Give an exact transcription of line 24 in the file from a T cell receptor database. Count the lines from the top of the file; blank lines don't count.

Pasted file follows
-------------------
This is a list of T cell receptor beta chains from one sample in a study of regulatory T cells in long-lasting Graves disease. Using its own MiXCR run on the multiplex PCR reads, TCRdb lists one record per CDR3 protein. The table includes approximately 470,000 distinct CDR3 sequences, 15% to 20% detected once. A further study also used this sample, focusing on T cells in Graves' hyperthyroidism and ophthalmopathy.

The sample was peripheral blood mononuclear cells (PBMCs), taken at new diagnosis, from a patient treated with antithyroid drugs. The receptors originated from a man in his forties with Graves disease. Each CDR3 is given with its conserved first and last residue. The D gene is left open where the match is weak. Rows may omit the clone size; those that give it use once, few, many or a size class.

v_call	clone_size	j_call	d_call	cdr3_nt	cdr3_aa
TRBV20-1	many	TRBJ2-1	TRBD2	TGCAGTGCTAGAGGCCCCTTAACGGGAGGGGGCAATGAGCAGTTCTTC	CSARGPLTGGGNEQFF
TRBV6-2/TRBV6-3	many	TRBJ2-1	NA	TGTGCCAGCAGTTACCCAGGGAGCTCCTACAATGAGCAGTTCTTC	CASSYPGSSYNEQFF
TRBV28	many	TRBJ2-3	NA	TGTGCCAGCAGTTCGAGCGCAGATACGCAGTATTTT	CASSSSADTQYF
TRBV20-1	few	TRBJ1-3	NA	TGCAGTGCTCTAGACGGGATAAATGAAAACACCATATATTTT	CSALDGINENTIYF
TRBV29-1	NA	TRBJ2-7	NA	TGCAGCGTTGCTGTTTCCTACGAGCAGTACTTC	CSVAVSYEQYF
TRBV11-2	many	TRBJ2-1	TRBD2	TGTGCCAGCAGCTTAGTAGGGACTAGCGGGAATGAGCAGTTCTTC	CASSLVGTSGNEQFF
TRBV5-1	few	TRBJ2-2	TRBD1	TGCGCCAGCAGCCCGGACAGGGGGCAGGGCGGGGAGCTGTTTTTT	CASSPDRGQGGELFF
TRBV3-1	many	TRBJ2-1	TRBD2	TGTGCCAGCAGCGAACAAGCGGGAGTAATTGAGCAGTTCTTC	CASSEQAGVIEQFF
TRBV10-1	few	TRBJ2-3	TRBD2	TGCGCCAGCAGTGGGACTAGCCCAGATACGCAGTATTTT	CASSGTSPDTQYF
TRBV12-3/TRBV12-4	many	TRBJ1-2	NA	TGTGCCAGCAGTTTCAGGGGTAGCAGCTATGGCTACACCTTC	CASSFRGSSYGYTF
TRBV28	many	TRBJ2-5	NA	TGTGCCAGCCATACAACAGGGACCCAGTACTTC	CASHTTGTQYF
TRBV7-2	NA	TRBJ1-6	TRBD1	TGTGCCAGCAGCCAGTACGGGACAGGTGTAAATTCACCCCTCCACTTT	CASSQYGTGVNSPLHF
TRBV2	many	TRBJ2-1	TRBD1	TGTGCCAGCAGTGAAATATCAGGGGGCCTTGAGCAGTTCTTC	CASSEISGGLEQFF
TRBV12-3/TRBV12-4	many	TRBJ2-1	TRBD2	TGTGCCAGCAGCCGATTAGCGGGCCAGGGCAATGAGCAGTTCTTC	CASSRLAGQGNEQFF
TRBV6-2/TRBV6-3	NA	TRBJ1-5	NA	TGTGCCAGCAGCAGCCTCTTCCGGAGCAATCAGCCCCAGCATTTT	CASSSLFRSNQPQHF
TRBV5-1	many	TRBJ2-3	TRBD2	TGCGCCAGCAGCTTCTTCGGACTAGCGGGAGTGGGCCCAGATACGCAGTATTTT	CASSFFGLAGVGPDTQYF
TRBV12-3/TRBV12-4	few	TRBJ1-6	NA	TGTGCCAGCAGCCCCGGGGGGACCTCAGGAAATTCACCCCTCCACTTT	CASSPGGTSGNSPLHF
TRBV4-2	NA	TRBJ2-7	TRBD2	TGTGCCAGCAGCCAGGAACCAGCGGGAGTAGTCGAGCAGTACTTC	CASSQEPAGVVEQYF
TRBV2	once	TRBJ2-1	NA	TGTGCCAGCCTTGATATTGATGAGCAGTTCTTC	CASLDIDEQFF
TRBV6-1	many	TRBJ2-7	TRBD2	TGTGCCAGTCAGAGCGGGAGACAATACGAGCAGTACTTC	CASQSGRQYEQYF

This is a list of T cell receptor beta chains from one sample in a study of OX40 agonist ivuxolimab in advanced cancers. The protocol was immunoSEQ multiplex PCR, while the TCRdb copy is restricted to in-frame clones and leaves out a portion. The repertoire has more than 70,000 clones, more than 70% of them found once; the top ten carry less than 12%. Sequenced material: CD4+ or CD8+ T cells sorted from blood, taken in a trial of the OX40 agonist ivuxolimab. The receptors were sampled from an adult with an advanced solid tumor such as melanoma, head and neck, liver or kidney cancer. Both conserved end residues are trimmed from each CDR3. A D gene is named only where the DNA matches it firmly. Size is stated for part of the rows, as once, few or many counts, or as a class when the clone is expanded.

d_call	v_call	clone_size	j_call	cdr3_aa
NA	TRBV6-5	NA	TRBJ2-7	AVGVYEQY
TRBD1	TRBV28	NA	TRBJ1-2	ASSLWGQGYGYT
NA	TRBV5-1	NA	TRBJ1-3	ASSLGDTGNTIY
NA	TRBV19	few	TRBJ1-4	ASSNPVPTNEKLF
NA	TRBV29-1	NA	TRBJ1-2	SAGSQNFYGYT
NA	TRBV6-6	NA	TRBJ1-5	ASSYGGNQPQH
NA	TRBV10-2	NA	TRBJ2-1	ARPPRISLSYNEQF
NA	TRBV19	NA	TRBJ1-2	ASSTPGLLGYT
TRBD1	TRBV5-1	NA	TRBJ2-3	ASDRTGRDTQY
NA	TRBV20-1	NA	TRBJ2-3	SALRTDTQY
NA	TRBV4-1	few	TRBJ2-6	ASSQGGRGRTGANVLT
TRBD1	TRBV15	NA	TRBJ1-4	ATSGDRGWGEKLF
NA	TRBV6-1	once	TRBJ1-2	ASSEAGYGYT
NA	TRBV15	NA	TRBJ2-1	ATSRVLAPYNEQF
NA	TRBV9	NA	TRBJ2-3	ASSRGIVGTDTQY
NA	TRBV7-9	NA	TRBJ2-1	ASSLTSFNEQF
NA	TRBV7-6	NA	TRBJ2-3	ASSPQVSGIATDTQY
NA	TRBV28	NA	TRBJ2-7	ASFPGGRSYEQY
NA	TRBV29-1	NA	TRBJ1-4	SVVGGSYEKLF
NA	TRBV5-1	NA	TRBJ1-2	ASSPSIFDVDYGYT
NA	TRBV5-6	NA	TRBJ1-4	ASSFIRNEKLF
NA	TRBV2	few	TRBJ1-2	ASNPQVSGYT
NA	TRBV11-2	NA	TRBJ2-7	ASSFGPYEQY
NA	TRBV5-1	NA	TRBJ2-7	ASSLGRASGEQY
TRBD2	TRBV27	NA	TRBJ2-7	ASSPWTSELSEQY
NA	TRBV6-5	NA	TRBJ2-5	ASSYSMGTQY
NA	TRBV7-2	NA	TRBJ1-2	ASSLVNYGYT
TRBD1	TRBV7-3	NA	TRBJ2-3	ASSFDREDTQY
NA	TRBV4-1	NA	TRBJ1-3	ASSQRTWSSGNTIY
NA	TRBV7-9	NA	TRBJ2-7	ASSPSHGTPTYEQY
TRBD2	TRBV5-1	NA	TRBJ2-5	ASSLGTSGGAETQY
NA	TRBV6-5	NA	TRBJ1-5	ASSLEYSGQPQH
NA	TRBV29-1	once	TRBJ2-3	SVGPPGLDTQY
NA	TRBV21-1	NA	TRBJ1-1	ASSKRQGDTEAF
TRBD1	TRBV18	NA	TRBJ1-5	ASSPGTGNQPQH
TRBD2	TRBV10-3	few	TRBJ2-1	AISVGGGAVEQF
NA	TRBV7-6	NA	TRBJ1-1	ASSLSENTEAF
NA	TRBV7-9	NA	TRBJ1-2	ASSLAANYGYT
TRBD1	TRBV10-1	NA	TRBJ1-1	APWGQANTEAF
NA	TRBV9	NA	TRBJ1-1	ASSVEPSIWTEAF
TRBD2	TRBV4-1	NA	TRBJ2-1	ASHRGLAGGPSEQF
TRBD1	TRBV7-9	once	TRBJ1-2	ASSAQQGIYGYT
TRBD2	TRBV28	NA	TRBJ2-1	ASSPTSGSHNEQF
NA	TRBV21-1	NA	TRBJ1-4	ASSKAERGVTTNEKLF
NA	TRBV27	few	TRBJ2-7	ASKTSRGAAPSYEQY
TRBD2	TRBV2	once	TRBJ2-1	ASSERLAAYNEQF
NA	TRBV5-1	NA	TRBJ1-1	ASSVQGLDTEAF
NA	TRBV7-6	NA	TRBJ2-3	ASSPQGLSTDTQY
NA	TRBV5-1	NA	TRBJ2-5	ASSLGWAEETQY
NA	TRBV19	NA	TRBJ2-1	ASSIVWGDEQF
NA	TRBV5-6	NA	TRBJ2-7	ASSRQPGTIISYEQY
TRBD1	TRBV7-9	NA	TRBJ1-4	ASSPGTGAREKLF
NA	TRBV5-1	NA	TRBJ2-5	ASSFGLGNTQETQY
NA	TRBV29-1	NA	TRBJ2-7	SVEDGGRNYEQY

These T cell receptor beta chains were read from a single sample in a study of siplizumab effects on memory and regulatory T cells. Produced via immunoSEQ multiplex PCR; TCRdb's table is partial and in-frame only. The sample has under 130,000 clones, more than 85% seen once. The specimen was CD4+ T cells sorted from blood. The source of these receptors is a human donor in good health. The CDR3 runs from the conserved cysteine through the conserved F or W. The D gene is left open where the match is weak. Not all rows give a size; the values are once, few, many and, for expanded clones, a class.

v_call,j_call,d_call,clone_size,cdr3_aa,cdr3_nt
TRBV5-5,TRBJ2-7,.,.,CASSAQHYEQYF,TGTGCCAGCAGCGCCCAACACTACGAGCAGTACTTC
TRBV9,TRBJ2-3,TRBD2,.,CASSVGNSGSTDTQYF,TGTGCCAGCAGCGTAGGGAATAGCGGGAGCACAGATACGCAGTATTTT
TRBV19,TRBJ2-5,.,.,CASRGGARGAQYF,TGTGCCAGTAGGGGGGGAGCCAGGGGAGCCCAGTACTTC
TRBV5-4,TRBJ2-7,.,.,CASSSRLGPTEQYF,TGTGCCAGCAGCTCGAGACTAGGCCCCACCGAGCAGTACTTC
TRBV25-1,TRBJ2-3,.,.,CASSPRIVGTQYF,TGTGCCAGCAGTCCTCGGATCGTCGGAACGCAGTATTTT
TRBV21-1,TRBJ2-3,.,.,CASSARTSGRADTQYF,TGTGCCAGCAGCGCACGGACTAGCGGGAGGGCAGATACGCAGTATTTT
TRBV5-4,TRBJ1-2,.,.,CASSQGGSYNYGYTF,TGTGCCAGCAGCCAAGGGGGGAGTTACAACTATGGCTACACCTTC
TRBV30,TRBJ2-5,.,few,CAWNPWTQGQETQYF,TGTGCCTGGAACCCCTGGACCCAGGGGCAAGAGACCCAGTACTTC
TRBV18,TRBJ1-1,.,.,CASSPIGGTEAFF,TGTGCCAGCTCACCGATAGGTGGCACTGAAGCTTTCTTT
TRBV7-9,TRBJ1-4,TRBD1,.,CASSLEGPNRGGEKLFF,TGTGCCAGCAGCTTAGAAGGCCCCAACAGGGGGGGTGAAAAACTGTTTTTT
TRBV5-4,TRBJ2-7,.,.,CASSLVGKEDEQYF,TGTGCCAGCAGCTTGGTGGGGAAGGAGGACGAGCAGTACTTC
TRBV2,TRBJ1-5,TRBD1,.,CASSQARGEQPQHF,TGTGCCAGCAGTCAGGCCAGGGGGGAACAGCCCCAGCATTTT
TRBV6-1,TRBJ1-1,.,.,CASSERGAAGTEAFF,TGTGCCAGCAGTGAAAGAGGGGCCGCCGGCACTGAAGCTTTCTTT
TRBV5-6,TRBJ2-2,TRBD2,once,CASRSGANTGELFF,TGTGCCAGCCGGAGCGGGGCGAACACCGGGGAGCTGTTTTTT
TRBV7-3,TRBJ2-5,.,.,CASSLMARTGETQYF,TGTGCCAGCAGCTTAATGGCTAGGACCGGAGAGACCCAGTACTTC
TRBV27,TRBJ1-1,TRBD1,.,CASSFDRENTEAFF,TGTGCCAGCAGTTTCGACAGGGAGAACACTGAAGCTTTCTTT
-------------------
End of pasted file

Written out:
This is a list of T cell receptor beta chains from one sample in a study of OX40 agonist ivuxolimab in advanced cancers. The protocol was immunoSEQ multiplex PCR, while the TCRdb copy is restricted to in-frame clones and leaves out a portion. The repertoire has more than 70,000 clones, more than 70% of them found once; the top ten carry less than 12%. Sequenced material: CD4+ or CD8+ T cells sorted from blood, taken in a trial of the OX40 agonist ivuxolimab. The receptors were sampled from an adult with an advanced solid tumor such as melanoma, head and neck, liver or kidney cancer. Both conserved end residues are trimmed from each CDR3. A D gene is named only where the DNA matches it firmly. Size is stated for part of the rows, as once, few or many counts, or as a class when the clone is expanded.